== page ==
Bob Mould: Beauty and Ruin


Bob Mould
Beauty & Ruin
(Merge)
3.5 out of 5 Stars

Looking stately as a godfather of grunge with his shorn head and professorial glasses, Bob Mould isn’t at the point of his career where people typically make genuinely great rock songs. He could be making quieter acoustic albums and doing NPR interviews about a mellower life; he could be the former punk-gone-folkie from Minneapolis that Jonathan Franzen created in his novel Freedom. The former Hüsker Dü guitarist and vocalist came precariously close to that on 2009’s Life and Times. But it didn’t stick as he stormed back to life on 2012’s Silver Age where he snarled, “Never too old to contain my rage!” On his latest album as a solo artist, Beauty & Ruin, Mould largely picks up where he left off in 2012: pissed off and chugging through power chords at breakneck speed, making genuinely great rock songs.

The album’s second track “Little Glass Pill” (which really should have been the album opener) is pure Hüsker Dü as Mould thrums through an aerobic riff while growling “Enough! Enough! Enough! I’m losing my miiind!” Another fantastic track that harkens back to Mould’s early 1980s days in Minneapolis, “Kid With Crooked Face,” could work just as well in a basement show’s mosh pit as it could on a Friday afternoon’s commute home. But Beauty & Ruin is a little more varied than the heaviness of Silver Age.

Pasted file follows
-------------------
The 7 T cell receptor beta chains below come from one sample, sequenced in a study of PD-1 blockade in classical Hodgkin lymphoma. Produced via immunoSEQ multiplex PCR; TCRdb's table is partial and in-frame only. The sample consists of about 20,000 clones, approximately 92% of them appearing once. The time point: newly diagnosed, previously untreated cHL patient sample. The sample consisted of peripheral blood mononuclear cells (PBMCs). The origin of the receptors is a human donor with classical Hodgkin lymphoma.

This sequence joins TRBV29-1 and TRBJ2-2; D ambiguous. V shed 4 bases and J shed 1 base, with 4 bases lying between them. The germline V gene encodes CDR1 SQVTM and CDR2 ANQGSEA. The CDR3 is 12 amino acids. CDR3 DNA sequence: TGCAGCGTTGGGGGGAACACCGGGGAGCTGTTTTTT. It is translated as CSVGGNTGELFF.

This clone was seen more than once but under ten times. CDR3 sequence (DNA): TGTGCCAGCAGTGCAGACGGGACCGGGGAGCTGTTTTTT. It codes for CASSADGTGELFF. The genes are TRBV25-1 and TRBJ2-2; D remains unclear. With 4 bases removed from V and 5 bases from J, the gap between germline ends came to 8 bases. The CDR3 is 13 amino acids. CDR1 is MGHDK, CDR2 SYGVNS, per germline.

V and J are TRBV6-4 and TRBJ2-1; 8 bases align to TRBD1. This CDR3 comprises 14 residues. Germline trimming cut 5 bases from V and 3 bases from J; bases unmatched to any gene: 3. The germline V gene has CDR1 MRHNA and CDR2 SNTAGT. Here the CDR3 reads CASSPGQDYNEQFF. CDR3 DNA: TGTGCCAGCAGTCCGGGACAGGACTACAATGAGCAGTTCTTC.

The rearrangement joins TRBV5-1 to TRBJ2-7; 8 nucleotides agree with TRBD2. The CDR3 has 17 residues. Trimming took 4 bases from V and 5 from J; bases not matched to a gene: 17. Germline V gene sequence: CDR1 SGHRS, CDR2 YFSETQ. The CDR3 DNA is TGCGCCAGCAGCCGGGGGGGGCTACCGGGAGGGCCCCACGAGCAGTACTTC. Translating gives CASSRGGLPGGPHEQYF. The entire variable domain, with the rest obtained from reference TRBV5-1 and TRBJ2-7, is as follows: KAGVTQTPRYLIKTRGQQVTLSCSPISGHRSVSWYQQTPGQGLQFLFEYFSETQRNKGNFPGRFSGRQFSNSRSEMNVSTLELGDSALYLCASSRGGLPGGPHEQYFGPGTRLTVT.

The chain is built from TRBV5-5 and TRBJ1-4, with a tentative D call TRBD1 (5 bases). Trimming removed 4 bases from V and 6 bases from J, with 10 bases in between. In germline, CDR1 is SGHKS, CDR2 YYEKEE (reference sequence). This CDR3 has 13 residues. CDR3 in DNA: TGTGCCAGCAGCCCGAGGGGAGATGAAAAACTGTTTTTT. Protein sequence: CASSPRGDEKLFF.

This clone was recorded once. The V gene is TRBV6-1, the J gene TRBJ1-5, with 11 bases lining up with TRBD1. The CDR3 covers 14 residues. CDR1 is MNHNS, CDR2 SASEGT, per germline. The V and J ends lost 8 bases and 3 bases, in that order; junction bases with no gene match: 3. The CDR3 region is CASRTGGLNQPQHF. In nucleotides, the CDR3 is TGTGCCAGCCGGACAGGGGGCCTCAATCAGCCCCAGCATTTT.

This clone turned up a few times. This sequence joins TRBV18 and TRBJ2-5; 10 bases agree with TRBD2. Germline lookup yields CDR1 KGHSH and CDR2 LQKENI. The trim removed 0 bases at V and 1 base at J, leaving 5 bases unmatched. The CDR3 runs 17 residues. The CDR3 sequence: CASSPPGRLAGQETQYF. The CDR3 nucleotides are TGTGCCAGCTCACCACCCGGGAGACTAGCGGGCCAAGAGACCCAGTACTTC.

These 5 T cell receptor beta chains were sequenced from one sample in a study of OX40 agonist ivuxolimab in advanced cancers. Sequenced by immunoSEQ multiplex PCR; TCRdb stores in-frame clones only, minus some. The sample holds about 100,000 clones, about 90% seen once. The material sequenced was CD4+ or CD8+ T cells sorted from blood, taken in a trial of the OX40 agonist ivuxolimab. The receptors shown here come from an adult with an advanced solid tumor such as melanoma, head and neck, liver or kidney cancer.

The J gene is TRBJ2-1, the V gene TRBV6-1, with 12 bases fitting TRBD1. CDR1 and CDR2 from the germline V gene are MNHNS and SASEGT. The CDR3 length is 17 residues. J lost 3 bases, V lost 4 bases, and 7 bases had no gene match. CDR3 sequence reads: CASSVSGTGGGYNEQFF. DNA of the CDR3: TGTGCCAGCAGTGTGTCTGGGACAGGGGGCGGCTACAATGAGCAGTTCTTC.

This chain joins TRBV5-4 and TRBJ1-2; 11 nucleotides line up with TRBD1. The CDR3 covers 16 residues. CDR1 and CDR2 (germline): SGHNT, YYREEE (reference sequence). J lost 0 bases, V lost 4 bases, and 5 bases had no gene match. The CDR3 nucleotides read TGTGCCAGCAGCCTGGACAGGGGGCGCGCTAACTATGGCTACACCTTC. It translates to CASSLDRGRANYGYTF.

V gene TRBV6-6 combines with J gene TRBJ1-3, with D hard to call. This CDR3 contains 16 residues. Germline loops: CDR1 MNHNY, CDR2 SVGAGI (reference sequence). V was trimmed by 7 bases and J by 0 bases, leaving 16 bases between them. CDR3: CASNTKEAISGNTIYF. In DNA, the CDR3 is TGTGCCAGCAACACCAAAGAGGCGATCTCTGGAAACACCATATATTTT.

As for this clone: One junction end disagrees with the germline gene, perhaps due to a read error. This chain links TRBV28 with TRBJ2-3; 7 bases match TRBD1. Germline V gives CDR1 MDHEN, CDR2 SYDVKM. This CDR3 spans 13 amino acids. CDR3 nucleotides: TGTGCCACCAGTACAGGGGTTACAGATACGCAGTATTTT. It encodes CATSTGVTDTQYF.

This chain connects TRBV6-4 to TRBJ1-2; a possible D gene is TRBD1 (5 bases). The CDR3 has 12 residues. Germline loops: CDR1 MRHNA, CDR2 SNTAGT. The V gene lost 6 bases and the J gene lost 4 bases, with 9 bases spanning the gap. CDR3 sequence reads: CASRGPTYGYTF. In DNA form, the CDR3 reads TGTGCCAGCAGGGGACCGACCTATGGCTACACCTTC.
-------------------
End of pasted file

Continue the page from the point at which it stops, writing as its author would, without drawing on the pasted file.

Aside from his forays into electronic music, Mould is dabbling a little bit here in the sounds found throughout his career. Many of Beauty & Ruin’s tracks have a poppy tinge that’s more reminiscent of Mould’s 1990s band Sugar. Songs like “I Don’t Know You Anymore” and “The War” speedily move along with catchy riffs that aren’t as abrasive as a mosh pit. Listeners who aren’t so familiar with Mould’s work but grew up loving the Foo Fighters should be checking out these tracks and obviously Hüsker Dü, Sugar, and Mould’s early solo work. The similarities are striking but not surprising, as Dave Grohl has said that Hüsker Dü greatly influenced his post-Nirvana band. Mould almost sounds like he’s repaying the compliment on “Tomorrow Morning,” sounding like a Foo Fighters’ take on Hüsker Dü’s sound.

Not everything quite adds up on Beauty & Ruin though. The acoustic tracks that fall in line with Life and Times are catchy enough but seem a little misplaced on this album. The real issue, though, is the opening track “Low Season.” It drones on like a lesser Silverchair song, setting the wrong tone for an album that’s actually a lot of fun. It’s easy to just start the album at Track 2 though, and listeners who have enjoyed Mould’s work for 30-plus years can let it play out to the end.